It gradually dawned on me that pregnancy was in fact quite a trial. Every stage can be problematic. You can fail to conceive, fail to remain pregnant, fail to have a healthy diet or a healthy lifestyle. The baby can be premature, or defective, or harmed by medical mistakes, or suffer a cot death.

So if you manage to overcome all those hazards, congratulations are very much in order. Hardly a case of "out pops the baby". More a case of surviving a tough obstacle course against all the odds.

So I welcome the increasing trend to be more candid about pregnancy and all its difficulties. It means I'm much more aware of the ordeal women may be privately going through, however straightforward it may all seem from the outside.

I'm amazed that after all the problems of pregnancy, women don't always say "that was dreadful - never again" but are often willing to go through it several times to satisfy their burning desire for children. I can only admire their unflagging determination.

I'm very glad pregnancy is something that only happens to other people.

Monday 4 April 2022

Childhood blanks

It suddenly came to me that I know next to nothing about my early childhood. My mum was very silent about a lot of things (like the second world war and her personal ailments) and my infancy was one of them.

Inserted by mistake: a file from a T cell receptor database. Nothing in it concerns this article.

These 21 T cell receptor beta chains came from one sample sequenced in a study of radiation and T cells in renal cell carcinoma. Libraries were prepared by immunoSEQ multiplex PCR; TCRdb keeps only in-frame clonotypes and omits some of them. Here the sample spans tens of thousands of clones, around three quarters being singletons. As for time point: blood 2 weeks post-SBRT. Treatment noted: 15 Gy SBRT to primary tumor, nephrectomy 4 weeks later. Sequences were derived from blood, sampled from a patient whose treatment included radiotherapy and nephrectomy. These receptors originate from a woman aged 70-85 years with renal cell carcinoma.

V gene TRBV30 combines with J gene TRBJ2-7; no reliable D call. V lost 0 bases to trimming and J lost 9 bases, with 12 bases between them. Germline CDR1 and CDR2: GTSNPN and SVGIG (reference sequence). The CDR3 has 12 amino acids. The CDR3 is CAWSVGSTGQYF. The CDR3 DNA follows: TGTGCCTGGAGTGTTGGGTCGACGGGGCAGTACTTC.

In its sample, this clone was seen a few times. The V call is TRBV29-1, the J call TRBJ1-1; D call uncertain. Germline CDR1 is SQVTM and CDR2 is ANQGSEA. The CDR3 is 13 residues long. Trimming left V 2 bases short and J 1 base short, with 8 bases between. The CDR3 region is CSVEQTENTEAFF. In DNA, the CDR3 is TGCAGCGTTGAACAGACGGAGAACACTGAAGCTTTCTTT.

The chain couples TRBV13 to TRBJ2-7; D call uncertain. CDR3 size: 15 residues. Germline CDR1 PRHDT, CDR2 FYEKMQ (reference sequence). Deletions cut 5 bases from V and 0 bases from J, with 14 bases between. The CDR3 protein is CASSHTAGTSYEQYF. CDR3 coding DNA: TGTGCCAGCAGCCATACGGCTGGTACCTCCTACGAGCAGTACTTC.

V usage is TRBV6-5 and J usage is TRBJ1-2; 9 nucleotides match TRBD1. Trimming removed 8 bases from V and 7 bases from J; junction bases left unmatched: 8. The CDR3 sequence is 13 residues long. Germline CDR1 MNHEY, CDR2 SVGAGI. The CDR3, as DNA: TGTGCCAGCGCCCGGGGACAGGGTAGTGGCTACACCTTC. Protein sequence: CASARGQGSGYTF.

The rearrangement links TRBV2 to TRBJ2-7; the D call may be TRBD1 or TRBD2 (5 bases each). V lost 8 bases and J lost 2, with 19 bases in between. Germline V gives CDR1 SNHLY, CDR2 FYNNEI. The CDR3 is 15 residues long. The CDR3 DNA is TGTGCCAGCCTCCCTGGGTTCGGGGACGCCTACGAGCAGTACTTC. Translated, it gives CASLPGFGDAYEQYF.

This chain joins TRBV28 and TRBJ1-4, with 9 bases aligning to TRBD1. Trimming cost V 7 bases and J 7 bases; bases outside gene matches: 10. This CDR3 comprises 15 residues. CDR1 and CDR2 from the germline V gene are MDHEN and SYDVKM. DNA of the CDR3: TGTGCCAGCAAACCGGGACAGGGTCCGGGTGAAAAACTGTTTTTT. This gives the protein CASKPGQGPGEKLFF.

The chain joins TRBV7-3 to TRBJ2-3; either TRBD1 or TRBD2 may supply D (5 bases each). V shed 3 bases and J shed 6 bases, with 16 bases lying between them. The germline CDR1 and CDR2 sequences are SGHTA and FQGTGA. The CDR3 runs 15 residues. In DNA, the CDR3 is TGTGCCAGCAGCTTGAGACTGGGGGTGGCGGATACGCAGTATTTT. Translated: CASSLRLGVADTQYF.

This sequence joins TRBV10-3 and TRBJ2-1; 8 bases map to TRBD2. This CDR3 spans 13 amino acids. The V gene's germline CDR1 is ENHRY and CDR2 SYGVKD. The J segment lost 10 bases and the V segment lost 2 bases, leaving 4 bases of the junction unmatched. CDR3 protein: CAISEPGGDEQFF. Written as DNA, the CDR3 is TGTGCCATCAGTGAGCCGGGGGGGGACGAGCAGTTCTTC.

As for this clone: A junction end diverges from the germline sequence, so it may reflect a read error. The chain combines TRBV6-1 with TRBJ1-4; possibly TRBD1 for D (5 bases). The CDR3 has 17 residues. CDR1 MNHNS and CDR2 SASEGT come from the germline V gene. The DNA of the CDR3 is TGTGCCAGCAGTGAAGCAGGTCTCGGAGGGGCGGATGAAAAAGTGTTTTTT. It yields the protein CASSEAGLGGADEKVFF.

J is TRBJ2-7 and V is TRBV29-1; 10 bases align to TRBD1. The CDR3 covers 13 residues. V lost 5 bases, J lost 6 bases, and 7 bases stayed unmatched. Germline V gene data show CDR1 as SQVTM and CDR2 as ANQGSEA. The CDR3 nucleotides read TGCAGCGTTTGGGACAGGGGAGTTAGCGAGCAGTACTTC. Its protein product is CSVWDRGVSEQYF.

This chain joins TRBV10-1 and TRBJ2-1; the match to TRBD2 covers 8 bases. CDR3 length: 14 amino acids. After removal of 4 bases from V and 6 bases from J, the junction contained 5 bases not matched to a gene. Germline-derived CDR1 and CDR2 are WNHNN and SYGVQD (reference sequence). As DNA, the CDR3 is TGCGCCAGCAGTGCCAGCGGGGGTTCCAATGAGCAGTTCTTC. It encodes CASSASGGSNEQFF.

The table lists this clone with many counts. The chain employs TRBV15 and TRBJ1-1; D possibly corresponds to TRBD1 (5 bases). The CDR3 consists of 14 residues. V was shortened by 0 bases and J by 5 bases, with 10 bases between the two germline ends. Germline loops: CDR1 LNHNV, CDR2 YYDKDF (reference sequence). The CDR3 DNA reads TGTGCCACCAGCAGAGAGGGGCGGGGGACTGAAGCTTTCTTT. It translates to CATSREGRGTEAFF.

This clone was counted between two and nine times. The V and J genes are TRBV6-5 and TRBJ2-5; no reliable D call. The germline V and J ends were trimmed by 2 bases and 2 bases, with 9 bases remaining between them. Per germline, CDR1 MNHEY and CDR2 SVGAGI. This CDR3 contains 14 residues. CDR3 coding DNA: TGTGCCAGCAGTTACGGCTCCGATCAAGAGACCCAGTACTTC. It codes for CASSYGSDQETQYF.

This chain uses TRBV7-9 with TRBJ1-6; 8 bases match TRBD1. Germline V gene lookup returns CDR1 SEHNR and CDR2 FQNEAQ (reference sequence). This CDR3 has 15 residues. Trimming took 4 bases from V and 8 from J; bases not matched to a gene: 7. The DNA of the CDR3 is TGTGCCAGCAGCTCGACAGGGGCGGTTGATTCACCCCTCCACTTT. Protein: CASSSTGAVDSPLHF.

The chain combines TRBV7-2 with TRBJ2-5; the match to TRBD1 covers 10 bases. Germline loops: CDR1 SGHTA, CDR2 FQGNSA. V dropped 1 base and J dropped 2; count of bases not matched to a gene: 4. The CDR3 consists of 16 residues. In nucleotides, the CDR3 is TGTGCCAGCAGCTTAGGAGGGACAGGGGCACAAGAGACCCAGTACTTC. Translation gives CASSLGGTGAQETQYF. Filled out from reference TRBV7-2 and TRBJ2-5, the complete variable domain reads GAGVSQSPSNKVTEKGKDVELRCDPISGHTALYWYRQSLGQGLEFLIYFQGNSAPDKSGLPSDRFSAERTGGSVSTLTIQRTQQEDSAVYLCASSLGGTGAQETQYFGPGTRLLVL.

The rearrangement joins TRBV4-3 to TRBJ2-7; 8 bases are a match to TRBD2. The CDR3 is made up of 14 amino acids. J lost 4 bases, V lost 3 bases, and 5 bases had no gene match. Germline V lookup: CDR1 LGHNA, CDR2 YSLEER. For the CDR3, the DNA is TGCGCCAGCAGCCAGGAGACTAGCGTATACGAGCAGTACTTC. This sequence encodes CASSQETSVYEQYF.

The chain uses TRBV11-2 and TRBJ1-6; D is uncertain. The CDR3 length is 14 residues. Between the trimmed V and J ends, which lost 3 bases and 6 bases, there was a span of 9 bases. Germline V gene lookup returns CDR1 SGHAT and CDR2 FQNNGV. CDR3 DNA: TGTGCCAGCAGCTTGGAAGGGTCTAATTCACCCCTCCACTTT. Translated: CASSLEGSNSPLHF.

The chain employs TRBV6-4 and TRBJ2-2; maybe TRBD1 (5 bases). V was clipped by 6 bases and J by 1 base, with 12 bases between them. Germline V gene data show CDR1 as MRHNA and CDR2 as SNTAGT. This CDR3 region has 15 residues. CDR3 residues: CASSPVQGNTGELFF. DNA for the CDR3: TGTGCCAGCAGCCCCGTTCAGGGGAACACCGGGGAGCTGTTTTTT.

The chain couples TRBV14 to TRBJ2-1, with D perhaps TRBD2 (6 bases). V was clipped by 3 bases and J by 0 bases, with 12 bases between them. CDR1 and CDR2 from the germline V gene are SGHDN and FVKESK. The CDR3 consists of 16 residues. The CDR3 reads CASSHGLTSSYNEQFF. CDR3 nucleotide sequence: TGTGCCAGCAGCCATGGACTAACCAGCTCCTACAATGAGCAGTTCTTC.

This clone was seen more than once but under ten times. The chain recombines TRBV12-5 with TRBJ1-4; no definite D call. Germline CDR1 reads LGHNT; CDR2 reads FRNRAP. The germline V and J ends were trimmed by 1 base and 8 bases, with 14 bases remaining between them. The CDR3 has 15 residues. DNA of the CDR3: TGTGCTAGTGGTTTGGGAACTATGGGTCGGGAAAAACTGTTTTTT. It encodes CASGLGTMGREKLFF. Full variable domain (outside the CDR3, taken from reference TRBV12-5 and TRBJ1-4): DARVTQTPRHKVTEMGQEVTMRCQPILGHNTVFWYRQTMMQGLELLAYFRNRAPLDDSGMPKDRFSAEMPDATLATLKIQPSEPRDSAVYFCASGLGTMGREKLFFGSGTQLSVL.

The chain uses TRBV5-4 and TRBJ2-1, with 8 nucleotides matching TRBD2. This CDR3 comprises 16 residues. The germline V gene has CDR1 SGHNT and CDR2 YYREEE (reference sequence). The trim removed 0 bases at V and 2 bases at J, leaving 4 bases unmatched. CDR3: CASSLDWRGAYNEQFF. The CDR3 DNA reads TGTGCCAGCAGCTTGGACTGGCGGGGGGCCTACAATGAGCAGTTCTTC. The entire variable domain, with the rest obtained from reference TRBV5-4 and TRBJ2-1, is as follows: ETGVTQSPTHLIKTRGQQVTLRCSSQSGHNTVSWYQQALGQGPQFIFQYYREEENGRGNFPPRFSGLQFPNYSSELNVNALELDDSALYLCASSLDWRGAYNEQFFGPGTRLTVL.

There are so many unanswered questions that only now occur to me. For instance:

  • Did she conceive easily?
  • Was her pregnancy easy or difficult?
  • Did she have a miscarriage?
  • How long was she in labour?
  • Was it an easy birth or were there complications?
  • Did she have a a caesarean?
  • Was I an easy or difficult baby?
  • Did she adjust easily to being a parent?
  • Did my father give her enough help?
I have some of the answers but mostly I'm in the dark. I assume she got pregnant easily because I was born very soon after the war (March 1947). As far as I know it was an easy birth and she didn't need a caesarean. And presumably I was an easy, well-behaved baby but maybe she just preferred not to remember what a pain in the arse I was. But I didn't speak until my sister appeared in April 1949 (it must have been the excitement of getting a sister).

So in general my early childhood is a bit of a mystery. All I really know for certain is that my mum got pregnant, gave birth to me and changed a lot of nappies (and they were the old-style cloth nappies, long before disposable nappies came on the scene).

Unanswered questions - the story of my life.